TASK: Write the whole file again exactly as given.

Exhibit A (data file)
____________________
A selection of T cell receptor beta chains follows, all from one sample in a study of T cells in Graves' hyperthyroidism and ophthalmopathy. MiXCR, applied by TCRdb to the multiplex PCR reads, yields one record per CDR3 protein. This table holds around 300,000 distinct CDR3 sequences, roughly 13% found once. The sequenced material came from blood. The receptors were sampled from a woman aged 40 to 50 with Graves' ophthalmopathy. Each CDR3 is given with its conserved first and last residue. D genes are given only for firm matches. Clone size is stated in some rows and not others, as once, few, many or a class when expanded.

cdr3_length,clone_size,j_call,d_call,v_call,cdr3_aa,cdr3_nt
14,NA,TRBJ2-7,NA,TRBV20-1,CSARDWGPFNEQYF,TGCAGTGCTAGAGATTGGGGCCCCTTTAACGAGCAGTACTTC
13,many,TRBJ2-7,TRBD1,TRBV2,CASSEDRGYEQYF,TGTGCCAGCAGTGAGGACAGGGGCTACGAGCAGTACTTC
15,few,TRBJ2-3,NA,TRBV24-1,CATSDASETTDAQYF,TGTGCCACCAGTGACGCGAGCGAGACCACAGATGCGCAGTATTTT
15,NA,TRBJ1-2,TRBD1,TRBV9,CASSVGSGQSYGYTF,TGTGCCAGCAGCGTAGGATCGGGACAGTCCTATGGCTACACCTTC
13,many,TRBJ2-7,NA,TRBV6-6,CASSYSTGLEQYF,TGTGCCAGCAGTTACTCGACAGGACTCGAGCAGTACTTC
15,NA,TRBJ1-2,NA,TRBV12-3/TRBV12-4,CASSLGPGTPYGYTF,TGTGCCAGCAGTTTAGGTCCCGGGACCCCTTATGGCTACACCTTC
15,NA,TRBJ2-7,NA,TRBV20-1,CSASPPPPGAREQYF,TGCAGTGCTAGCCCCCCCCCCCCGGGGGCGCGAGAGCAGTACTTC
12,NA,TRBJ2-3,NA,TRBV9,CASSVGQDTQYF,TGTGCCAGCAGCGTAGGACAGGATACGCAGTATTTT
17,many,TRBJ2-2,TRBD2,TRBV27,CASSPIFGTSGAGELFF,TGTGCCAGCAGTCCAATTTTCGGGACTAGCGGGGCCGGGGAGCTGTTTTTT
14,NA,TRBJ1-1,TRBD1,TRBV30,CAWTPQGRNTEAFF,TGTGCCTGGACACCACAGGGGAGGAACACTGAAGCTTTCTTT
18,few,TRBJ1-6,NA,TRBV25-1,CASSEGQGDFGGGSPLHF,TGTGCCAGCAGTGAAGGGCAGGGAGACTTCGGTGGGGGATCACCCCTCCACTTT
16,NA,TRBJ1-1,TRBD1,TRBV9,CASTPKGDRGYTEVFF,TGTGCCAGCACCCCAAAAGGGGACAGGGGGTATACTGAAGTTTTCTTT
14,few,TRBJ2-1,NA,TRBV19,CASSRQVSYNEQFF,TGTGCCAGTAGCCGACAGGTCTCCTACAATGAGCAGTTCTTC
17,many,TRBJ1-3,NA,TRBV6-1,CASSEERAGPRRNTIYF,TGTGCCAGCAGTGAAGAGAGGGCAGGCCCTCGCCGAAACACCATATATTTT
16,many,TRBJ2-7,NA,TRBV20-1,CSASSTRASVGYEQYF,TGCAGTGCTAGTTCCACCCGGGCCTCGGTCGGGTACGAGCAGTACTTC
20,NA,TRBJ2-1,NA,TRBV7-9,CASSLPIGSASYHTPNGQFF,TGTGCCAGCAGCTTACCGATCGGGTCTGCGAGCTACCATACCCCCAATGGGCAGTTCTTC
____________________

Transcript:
A selection of T cell receptor beta chains follows, all from one sample in a study of T cells in Graves' hyperthyroidism and ophthalmopathy. MiXCR, applied by TCRdb to the multiplex PCR reads, yields one record per CDR3 protein. This table holds around 300,000 distinct CDR3 sequences, roughly 13% found once. The sequenced material came from blood. The receptors were sampled from a woman aged 40 to 50 with Graves' ophthalmopathy. Each CDR3 is given with its conserved first and last residue. D genes are given only for firm matches. Clone size is stated in some rows and not others, as once, few, many or a class when expanded.

cdr3_length,clone_size,j_call,d_call,v_call,cdr3_aa,cdr3_nt
14,NA,TRBJ2-7,NA,TRBV20-1,CSARDWGPFNEQYF,TGCAGTGCTAGAGATTGGGGCCCCTTTAACGAGCAGTACTTC
13,many,TRBJ2-7,TRBD1,TRBV2,CASSEDRGYEQYF,TGTGCCAGCAGTGAGGACAGGGGCTACGAGCAGTACTTC
15,few,TRBJ2-3,NA,TRBV24-1,CATSDASETTDAQYF,TGTGCCACCAGTGACGCGAGCGAGACCACAGATGCGCAGTATTTT
15,NA,TRBJ1-2,TRBD1,TRBV9,CASSVGSGQSYGYTF,TGTGCCAGCAGCGTAGGATCGGGACAGTCCTATGGCTACACCTTC
13,many,TRBJ2-7,NA,TRBV6-6,CASSYSTGLEQYF,TGTGCCAGCAGTTACTCGACAGGACTCGAGCAGTACTTC
15,NA,TRBJ1-2,NA,TRBV12-3/TRBV12-4,CASSLGPGTPYGYTF,TGTGCCAGCAGTTTAGGTCCCGGGACCCCTTATGGCTACACCTTC
15,NA,TRBJ2-7,NA,TRBV20-1,CSASPPPPGAREQYF,TGCAGTGCTAGCCCCCCCCCCCCGGGGGCGCGAGAGCAGTACTTC
12,NA,TRBJ2-3,NA,TRBV9,CASSVGQDTQYF,TGTGCCAGCAGCGTAGGACAGGATACGCAGTATTTT
17,many,TRBJ2-2,TRBD2,TRBV27,CASSPIFGTSGAGELFF,TGTGCCAGCAGTCCAATTTTCGGGACTAGCGGGGCCGGGGAGCTGTTTTTT
14,NA,TRBJ1-1,TRBD1,TRBV30,CAWTPQGRNTEAFF,TGTGCCTGGACACCACAGGGGAGGAACACTGAAGCTTTCTTT
18,few,TRBJ1-6,NA,TRBV25-1,CASSEGQGDFGGGSPLHF,TGTGCCAGCAGTGAAGGGCAGGGAGACTTCGGTGGGGGATCACCCCTCCACTTT
16,NA,TRBJ1-1,TRBD1,TRBV9,CASTPKGDRGYTEVFF,TGTGCCAGCACCCCAAAAGGGGACAGGGGGTATACTGAAGTTTTCTTT
14,few,TRBJ2-1,NA,TRBV19,CASSRQVSYNEQFF,TGTGCCAGTAGCCGACAGGTCTCCTACAATGAGCAGTTCTTC
17,many,TRBJ1-3,NA,TRBV6-1,CASSEERAGPRRNTIYF,TGTGCCAGCAGTGAAGAGAGGGCAGGCCCTCGCCGAAACACCATATATTTT
16,many,TRBJ2-7,NA,TRBV20-1,CSASSTRASVGYEQYF,TGCAGTGCTAGTTCCACCCGGGCCTCGGTCGGGTACGAGCAGTACTTC
20,NA,TRBJ2-1,NA,TRBV7-9,CASSLPIGSASYHTPNGQFF,TGTGCCAGCAGCTTACCGATCGGGTCTGCGAGCTACCATACCCCCAATGGGCAGTTCTTC